Over a week has passed since the end of NAM 2008 and the STFC forum.
Obviously at that meeting it was requested that we cease criticising the STFC management and this blog took that to heart hence the lack of posting here.
Naw, not really. I have just been busy working and relaxing. For those who were not able to attend the forum and want to hear what was said then you can listen to the mp3 (one of several) recording of the event. My impression was that the panel got something of an easy ride, yet still managed to put people's back's up. A number of things bothered me about the forum and I'll try to articulate them here (not in chronological order).
Keith started with a 5 minute tutorial on DIUS accounting as it applies to STFC. Amusingly he later said that to understand the STFC figures a week's course is needed. His argument that he is sparing us having to look at the minutia in hordes of spreadsheets is illogical. By making them available there is no demand that anyone has to look at them; we are requesting that they are made available so those who want to look at them can look at them. Keith pointed to a problem himself by commenting that when STFC provide summary information someone jumps up and says that does not add up and hence the merry-go-round continues. Of course if it doesn't add up then someone will complain. That is the best argument for making it all available on-line Much kudos to Prof. Rowan Robinson for taking up Keith's offer to inspect the books (or should that be calling his bluff?).
Keith's answer to Andy Fabian regarding fEC does not seem to have settled much based upon the discussions I overheard outside of the forum. There is real worry that this is an issue of government giving with one hand whilst withholding with the other. Keith may be sure that this is new money going into the system but others seems just as convinced that money is going to be drained from elsewhere. To be fair to Keith this may be a question for DIUS and the Treasury.
Of course a colleague has posited that STFC are using fEC as 'smoke and mirrors'. There was some emphasis that we should be lobbying hard to get hold of this money within our universities. But this will not really help with the shortfall in grant funding. No grant = no fEC.
John Womersley needs to work on his comic timing as he seriously mis-judged the audience. As Chris Lintott said in his commentary he seemed to be the 'attack dog', and he came across as immensely patronising (as Andy Fabian pointed out) - an image that goes against the one that I had formed from the positive comments people had made about him. I understand that the vice chair of science board, Jenny Thomas, had this role at the HEP meeting in the same week.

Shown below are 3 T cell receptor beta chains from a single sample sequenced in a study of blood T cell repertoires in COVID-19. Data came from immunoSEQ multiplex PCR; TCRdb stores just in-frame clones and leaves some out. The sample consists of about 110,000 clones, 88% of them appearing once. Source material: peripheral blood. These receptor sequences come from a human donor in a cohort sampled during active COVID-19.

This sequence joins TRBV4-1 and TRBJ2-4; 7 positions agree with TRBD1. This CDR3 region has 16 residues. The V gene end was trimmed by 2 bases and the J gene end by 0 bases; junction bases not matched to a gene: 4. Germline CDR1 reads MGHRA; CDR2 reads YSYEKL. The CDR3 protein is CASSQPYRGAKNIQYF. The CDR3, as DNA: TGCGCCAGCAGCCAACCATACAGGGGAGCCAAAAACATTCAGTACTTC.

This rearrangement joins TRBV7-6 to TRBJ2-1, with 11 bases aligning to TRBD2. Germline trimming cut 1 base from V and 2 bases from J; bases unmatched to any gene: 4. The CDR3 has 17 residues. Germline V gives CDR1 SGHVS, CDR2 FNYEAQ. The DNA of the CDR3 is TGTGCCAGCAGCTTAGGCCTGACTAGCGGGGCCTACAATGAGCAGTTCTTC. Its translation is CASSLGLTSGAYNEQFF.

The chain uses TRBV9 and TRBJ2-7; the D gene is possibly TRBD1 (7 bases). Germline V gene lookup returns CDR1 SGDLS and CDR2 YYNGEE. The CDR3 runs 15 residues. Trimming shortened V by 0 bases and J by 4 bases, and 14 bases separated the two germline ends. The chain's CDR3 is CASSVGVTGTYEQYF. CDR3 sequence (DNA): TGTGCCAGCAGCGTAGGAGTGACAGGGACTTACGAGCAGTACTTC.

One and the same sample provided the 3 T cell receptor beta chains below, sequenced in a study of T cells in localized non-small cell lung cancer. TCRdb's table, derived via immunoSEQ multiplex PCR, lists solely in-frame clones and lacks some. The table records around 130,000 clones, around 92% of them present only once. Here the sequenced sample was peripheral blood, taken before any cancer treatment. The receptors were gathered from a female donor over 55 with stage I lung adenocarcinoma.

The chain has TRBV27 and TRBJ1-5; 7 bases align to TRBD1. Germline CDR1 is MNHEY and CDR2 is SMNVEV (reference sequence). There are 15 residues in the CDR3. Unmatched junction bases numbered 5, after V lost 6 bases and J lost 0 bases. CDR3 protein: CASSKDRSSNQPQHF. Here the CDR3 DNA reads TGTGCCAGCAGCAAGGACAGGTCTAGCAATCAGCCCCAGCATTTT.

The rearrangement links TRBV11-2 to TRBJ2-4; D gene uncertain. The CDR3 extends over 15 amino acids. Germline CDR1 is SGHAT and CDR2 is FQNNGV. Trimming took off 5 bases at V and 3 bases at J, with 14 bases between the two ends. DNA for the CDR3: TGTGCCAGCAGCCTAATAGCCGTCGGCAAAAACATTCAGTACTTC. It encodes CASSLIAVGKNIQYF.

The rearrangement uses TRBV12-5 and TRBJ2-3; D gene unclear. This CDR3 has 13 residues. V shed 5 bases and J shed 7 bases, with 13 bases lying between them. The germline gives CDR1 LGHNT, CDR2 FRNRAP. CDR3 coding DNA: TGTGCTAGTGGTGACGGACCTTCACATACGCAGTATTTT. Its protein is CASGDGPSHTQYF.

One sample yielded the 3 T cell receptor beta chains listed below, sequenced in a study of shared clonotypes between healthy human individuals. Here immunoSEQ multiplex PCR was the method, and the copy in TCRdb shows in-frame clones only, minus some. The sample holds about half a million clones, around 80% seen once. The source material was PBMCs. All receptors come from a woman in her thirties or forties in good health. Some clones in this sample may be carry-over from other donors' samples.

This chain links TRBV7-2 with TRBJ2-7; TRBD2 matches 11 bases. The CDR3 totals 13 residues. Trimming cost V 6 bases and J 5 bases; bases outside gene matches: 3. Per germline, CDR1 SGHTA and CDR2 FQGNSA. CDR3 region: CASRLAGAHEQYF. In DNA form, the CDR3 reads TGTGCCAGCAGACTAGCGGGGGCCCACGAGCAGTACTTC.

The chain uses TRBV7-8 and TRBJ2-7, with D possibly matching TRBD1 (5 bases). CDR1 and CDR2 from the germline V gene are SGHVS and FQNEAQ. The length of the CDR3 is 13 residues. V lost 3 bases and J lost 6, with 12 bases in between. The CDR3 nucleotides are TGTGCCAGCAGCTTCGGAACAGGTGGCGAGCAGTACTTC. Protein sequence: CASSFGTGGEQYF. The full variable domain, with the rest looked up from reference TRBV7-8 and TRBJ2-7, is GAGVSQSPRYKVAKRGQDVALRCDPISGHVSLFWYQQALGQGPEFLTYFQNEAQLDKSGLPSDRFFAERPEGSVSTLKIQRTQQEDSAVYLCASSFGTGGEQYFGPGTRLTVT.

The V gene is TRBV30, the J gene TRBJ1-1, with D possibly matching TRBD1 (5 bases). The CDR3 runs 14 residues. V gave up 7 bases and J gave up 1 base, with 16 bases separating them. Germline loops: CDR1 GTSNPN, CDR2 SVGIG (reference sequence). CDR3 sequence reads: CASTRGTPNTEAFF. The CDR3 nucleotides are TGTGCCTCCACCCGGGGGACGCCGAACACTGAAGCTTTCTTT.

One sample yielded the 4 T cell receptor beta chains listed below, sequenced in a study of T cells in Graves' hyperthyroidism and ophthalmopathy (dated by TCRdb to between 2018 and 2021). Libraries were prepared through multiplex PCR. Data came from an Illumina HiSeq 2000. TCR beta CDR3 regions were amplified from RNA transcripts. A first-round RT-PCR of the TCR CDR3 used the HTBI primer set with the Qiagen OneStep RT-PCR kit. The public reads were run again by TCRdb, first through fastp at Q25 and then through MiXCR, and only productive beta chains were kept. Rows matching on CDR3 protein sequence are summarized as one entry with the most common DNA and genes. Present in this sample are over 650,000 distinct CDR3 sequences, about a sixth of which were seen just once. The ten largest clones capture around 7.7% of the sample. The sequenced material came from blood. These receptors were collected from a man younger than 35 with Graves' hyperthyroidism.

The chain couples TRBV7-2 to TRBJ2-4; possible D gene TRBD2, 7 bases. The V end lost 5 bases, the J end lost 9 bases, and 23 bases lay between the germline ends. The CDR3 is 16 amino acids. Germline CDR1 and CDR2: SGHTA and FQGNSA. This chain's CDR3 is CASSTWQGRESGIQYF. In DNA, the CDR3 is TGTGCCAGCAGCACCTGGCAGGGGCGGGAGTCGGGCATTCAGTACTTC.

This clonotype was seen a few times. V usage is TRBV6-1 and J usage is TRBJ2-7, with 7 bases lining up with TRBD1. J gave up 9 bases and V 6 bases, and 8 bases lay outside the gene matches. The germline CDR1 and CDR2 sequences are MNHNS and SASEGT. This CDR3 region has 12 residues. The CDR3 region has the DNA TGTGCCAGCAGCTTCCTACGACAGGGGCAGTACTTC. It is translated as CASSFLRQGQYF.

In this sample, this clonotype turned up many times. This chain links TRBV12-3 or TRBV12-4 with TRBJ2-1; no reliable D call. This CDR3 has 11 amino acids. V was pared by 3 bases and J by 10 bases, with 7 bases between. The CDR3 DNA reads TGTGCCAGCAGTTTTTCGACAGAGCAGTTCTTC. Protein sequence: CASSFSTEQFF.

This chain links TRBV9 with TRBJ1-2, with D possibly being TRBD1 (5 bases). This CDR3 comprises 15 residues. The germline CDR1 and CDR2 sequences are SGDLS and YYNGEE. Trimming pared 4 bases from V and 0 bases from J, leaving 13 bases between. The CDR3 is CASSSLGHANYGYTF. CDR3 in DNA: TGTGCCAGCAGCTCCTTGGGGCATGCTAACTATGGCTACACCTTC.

If I remember correctly Womersley led the charge about us stopping criticising the STFC folks. Warned us that government is less likely to give us money if we make STFC management look bad. This bothers me a great deal and I think that this guy has it right:
The take home message from the leaders of the STFC? "Don't point out that we've messed things up or the Government will take even more money away." What was that Bill Clinton said about the politics of fear?
This came straight out of the Bush-Blair PR handbook. You see our criticism has a point - there is mistrust in the current management of STFC from a wide portion of the community (and a few members of the select committee have signed the EDM calling for Mason's resignation) and real anger at the way things have been done thus far. And nothing STFC has said has mollified that. Yes we can see some changes for the better though these have been offset with knee-jerk reactions such as the whole copyright cockup (STFC have, to their credit, now released those documents on line). The management reshuffle did little to assuage fears, same people are still in at the top though their titles have changed a bit. If Womersley is correct that by making the current STFC management look bad we risk cutting our future funding even further perhaps the simplest solution is to consider that word 'current'. Better that than a self-imposed gag and blind-eye to the problems we perceive.